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Evaluation of the RTF Standard Protocol Fan and Cooling Savings from Commercial-Sector Heat Pump Units. Rooftop Unit Working Group (RTUG) August 20, 2012. BEGINNINGS. RTUG recommendation to RTF in 2010 to add heat pumps to the RTU Protocol and Annual Energy Use and Savings Calculator

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Evaluation of the RTF Standard Protocol Fan and Cooling Savings from Commercial-Sector Heat Pump Units

Rooftop Unit Working Group (RTUG)

August 20, 2012

  • RTUG recommendation to RTF in 2010 to add heat pumps to the RTU Protocol and Annual Energy Use and Savings Calculator
  • 3 heat pumps were selected (Vancouver, WA) for metering for winter-summer 2011, continuing to winter 2011-2012, and currently into summer 2012
  • Change of data service provider from Powermand to Makad Energy disrupted data acquisition
    • 1 site survived with all required data
    • 1 site had most of the data
    • 1 site dropped out due to gateway failure during provider transition


  • Heat pump heating is different because it includes resistance backup heat + defrost cycles. Principal research questions included:
  • Do these heating differences fit in an energy signature model?
  • How widespread is poorly controlled/contradictory heating and cooling?
  • If the heating signature is accurately derived, how should heat pump monitoring be staged for summer/winter measurement?


  • Per RTF/RTU protocol:
  • One-minute data intervals
  • Total power
  • Outside air temperature
  • Supply air temperature
research tasks
  • Assure measurement & data acquisition equipment installed & operating effectively properly
  • Collect initial 12 months data + tracking of maintenance work done by the HVAC service techs
  • Test the data with the standard RTF/RTU protocol including:
    • Identifying the applicable monitoring period
    • Making recommendations as necessary for changes in the standard protocol to accommodate heat pumps in cooling and heating modes
    • Present results to the RTUG for review and recommendations to the RTF on next steps
metered predicted energy use

Long-term metered energy use was constructed from the

winter and summer energy signatures

heat pump analysis requires annual perspective
  • Summer signature from July or August
  • Winter Signature from December or January
  • September, October, November have minimal useful signature data
  • Measure installation needs to be coordinated with metering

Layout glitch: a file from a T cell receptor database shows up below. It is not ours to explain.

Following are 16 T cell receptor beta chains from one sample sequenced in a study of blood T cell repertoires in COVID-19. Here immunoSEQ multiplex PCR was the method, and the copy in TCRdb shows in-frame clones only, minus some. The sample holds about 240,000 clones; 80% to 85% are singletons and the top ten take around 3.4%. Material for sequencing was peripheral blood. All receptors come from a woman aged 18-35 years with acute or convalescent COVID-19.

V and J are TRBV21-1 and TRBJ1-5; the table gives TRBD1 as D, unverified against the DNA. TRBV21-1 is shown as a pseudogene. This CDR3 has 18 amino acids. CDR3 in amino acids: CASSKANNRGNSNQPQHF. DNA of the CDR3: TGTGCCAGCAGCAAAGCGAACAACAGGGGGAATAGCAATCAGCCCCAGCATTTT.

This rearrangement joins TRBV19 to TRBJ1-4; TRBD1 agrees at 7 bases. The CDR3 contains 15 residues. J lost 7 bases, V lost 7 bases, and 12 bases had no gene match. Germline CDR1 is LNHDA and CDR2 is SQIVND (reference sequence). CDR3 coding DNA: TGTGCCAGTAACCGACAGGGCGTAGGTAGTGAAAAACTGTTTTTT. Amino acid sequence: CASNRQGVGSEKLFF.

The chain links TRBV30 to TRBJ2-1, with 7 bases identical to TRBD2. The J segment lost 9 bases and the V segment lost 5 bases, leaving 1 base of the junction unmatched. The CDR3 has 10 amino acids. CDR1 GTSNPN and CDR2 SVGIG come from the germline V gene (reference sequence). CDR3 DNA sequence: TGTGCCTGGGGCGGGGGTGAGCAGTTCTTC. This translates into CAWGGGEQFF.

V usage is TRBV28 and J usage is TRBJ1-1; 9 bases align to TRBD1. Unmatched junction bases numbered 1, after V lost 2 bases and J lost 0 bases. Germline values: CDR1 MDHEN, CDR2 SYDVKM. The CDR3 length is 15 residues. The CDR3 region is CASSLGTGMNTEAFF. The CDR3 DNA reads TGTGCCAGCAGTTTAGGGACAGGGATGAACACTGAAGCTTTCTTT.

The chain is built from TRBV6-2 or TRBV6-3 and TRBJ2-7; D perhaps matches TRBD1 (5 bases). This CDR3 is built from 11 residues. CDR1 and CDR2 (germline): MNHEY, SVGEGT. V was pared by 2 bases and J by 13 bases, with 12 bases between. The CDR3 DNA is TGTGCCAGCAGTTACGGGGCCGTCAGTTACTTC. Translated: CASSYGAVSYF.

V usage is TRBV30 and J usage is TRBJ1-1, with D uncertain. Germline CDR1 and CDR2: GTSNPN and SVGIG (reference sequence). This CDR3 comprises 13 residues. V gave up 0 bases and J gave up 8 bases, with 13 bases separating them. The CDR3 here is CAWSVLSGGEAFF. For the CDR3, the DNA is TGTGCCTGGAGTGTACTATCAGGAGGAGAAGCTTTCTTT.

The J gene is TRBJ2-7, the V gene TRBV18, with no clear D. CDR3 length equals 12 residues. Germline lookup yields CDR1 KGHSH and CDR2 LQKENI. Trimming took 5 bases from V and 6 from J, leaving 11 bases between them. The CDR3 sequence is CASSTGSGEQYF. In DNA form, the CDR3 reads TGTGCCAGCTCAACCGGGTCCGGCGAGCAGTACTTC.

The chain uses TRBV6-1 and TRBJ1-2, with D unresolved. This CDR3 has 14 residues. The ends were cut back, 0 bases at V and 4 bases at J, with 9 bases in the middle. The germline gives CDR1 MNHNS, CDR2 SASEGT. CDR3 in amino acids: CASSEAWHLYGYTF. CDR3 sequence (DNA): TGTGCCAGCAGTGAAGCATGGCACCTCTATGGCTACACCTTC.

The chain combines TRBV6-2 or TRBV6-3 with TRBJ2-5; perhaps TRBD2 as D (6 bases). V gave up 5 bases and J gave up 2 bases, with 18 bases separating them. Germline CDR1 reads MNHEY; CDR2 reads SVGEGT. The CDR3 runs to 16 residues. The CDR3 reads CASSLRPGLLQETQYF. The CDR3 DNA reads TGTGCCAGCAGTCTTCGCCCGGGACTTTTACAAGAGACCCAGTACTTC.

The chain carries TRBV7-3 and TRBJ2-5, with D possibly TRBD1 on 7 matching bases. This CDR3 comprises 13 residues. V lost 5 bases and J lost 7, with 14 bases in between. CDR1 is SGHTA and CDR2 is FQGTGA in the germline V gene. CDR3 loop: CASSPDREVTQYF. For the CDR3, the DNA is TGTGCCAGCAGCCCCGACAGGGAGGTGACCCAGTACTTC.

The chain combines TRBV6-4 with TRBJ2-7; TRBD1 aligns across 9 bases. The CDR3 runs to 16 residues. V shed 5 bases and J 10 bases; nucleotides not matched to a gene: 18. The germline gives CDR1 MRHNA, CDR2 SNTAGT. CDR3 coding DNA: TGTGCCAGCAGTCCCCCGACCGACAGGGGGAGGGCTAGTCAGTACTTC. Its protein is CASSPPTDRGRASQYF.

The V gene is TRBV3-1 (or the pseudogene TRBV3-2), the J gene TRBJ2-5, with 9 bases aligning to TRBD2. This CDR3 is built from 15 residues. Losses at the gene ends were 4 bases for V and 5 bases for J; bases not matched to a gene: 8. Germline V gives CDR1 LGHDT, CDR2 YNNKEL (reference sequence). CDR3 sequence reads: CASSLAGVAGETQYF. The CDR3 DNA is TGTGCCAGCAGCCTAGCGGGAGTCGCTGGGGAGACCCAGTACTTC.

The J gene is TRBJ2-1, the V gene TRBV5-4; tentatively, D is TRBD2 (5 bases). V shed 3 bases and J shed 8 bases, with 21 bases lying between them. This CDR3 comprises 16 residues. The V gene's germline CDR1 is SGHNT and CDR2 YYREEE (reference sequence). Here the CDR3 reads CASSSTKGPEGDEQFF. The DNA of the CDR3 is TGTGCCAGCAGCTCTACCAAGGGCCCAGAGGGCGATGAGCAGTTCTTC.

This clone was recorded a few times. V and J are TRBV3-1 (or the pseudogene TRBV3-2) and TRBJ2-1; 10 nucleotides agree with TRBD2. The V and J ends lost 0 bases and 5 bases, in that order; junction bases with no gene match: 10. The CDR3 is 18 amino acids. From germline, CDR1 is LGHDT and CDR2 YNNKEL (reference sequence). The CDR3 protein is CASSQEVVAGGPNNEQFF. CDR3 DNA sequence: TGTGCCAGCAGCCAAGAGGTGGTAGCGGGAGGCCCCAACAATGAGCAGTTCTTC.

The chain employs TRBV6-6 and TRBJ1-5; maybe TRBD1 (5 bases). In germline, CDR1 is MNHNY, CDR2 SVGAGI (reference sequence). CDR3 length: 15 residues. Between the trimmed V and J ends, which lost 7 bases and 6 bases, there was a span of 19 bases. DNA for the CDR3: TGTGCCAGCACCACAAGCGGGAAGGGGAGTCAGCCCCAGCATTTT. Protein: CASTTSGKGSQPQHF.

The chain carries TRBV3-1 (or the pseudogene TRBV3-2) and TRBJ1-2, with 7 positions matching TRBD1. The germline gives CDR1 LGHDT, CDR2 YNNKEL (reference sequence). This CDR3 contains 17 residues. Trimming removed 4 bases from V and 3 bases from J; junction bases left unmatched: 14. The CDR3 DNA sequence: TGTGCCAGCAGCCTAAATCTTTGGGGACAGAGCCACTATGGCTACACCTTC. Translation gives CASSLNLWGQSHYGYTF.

recommended next steps

1. Update Regional RTU Research Database to included metered data from the heat pump project.

2. Notify the Vancouver facility operator of observed deficiencies in RTU operation.

3. Continuing metering/data collection for another 12 months, assuming there is continued access to the Dreamwatts system data, which is unknown at this time.

4. Adapt the RTF/RTU Standard Protocol and Calculator to produce winter signatures. In the near term, this adaptation could take the form of an adapted spreadsheet tool. The adaptation includes annualizing a normalized year estimate by dividing the year into portions associated with the winter and summer signatures.

recommended next steps 2

5. Further test and substantiate the two-season signature approach on additional heat pump units = 10 units, 5 east side, 5 west side, with at least 6 months data, to provide for normalized annual energy use and savings estimates in the Calculator.

6. Expand the tested application of the heat pump signature by revisiting earlier heat pump metering data from the BPA RTU research program and coordinate with future BPA-sponsored heat pump metering and Pacific Northwest National Laboratory heat pump metering that is just underway.

7. Consider proposing a heat pump addition to the RTU standard protocol by the RTF in 2014 or sooner if additional data is available. In this project as well as others, the existence of an approved protocol has been shown to be a substantial analytical time saver.

expanding the rtf rtu protocol
  • NBI is developing a detailed physical RTU model for cooling/ventilation through the Variable Rate RTU Test (VRTUT) project with NEEA/BPA
  • The physical model can provide measure savings estimates, benchmarking and zone characterization (net energy transfer out of the zone/space, effect of outside air temperature)
  • The RTF/RTU Protocol measurement approach and the aggregate results from the Calculator are not changed.
  • Linking the characteristics of the RTU signature to the physical circumstances of the RTU including schedules/controls, results in an enhanced predictive modeling capability supported by the energy signature under a range of variable zone and RTU operating conditions

Mark Cherniack

Howdy Reichmuth